Things have been going downhill lately for President Benigno Simeon (BS) Aquino’s term. His credibility both abroad and at home is virtually non-existent. Calls have been mounting for him either to be impeached or to resign. The popularity that is the primary foundation of his government’s legitimacy has been taking a nosedive. In fact, the drops in net satisfaction ratings have hit him so hard that he couldn’t help but blame them on former president Gloria Arroyo again.
BS Aquino’s critics must be having a field day.
Defenders of the Aquino administration would say that when he does nothing, his critics complain, and yet when he finally does something they still complain.
They catch on quick.
That’s EXACTLY what defines his presidency: Damned if you do, damned if you don’t.
What does this mean? Simply put, most of the time, whatever BS Aquino does eventually turns out detrimental not only to people’s perception of him, but to the people he presumes to govern as well.
Critics have every reason to do what they’re doing. Nobody’s expecting the president to be perfect, but it is reasonable to expect more than a half-assed reaction from him when the time calls for it. You can’t please everybody? The post of president, the highest government post in the land, is one where intense public scrutiny is not only experienced, it is expected. It has aged and sucked the life out of those who have held its position. If BS Aquino and his supporters do nothing but complain about critics complaining about BS Aquino’s less-than-stellar performance, then perhaps he shouldn’t have been put there in the first place.
BS Aquino and his supporters accuse critics of pulling down the president and not wanting him to succeed. They counter that instead everyone should support the president regardless of what he does. Those who do not are being unpatriotic.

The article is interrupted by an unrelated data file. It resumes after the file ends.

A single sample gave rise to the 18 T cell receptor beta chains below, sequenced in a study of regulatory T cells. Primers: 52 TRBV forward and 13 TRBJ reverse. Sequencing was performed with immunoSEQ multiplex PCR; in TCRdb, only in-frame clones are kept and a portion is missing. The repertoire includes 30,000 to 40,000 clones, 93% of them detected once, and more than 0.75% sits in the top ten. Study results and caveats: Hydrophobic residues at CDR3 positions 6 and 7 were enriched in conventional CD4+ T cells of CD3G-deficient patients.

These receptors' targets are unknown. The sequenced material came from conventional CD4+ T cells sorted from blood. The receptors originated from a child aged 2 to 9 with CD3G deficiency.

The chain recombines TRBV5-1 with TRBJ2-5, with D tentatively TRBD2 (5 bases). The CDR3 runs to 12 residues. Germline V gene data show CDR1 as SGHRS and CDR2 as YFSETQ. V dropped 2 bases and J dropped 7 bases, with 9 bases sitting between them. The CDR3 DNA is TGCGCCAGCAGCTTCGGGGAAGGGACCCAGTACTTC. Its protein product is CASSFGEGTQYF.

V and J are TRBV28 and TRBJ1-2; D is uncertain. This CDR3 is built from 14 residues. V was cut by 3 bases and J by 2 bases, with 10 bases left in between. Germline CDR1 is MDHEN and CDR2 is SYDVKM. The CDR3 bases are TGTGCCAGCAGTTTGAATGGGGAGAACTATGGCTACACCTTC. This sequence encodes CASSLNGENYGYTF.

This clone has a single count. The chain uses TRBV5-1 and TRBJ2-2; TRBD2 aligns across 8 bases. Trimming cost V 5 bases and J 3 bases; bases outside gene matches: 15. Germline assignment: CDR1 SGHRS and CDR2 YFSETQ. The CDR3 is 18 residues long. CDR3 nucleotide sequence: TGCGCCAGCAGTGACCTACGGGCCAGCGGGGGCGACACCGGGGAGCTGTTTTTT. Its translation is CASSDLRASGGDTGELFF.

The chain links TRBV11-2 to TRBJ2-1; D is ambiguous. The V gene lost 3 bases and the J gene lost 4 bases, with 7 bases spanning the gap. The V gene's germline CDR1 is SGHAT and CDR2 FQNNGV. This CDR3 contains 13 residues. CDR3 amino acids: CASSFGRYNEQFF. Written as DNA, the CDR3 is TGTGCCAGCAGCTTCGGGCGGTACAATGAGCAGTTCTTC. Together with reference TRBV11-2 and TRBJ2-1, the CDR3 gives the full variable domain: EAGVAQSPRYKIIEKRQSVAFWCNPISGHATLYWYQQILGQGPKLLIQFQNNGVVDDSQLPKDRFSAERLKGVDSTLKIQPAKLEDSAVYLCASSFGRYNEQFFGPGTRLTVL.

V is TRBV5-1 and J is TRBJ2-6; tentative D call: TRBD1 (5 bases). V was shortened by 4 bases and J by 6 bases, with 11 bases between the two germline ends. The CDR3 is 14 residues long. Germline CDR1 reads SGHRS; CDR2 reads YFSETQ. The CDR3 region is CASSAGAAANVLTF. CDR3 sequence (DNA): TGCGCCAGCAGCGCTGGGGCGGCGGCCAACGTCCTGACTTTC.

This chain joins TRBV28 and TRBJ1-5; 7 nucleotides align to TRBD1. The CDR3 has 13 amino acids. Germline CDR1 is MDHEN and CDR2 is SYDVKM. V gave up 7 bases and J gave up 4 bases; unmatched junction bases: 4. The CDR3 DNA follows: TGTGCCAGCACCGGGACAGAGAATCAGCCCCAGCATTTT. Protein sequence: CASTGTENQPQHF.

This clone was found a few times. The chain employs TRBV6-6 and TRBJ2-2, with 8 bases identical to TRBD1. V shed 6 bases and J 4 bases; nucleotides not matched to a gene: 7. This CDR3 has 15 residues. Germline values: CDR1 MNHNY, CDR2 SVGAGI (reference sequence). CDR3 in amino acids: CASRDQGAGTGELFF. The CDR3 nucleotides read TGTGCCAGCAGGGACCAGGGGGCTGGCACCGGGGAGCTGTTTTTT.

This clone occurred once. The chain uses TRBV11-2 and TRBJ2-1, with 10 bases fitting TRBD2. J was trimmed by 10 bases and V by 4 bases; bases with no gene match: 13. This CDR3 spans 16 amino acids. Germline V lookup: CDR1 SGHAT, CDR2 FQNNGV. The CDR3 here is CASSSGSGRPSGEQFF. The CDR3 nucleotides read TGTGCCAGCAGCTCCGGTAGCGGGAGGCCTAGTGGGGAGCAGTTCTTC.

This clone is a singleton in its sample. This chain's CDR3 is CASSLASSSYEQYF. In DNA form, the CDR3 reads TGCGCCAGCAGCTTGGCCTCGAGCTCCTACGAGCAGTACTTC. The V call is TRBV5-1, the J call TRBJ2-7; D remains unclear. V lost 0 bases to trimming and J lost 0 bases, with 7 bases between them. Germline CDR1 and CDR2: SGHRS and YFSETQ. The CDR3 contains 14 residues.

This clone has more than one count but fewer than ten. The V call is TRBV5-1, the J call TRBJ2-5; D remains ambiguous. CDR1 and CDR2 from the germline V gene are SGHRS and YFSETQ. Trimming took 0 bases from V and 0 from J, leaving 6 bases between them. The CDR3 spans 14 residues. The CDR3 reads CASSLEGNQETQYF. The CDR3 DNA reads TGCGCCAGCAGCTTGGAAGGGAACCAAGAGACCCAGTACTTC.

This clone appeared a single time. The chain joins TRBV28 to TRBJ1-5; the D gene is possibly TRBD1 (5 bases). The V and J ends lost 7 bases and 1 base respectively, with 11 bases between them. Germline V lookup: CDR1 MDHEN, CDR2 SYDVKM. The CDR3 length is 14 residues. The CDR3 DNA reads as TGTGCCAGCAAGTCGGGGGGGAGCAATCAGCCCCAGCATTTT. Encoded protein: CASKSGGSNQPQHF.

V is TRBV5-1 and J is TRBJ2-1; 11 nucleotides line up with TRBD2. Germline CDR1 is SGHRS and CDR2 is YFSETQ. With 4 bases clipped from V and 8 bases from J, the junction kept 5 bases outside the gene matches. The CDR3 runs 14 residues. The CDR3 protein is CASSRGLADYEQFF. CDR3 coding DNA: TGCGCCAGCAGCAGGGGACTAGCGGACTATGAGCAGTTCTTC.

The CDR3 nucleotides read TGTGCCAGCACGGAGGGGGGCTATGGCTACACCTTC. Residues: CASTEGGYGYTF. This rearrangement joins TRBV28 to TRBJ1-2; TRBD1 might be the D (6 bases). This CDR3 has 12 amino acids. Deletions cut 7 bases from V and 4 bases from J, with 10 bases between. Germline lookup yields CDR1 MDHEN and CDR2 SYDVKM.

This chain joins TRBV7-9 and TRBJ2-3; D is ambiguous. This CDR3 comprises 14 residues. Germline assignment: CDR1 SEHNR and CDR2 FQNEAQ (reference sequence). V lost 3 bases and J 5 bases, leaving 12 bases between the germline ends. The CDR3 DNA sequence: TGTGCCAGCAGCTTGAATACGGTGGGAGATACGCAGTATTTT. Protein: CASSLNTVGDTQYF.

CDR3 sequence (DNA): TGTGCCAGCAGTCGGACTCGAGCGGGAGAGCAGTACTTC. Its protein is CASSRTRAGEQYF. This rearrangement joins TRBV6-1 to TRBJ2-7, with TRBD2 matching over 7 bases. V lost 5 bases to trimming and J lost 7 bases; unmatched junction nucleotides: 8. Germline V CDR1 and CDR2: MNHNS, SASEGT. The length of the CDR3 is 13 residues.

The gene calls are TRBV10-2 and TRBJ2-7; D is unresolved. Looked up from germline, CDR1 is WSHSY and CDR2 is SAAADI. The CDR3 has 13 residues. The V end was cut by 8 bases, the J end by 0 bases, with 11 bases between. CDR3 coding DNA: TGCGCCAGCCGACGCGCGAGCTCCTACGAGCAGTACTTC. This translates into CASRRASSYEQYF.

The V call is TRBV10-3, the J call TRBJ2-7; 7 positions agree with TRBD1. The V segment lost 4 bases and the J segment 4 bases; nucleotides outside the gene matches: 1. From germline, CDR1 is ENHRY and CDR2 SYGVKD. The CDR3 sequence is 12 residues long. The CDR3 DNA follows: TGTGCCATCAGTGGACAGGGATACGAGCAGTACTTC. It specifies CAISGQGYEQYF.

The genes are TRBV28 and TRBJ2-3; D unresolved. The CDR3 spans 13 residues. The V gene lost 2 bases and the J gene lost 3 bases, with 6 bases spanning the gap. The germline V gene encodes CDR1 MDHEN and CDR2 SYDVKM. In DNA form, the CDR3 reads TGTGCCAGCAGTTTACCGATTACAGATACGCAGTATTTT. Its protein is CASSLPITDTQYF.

Do you want to hear the other just as undesirable option? If no one criticizes him, no one will hold him accountable to make sure that he and his cronies do not get away with skirting, sidestepping, or willfully violating the law, and/or putting themselves above it. It is their duty to make sure that BS Aquino walks the REAL straight path, and not the product of that silly rhetoric “daang matuwid”.
Noynoy Aquino, will attract criticism whatever he says or does; that’s just the way it is by virtue of being in the highest government post. Because the fate of an entire “nation” is in his hands, every decision he makes, every sound bite he utters, all of these have to be scrutinized very intensely. That’s the nature of the job.
BS Aquino, his handlers, and his supporters had Filipinos believe that a vote for any of his opponents back then in 2010 was a vote for EVIL. The flipside, however, was that a vote for BS Aquino was in effect, a vote for stupid. And not just stupid; undiplomatic, brash, grossly incompetent, and as recently pointed out, an unflinching liar.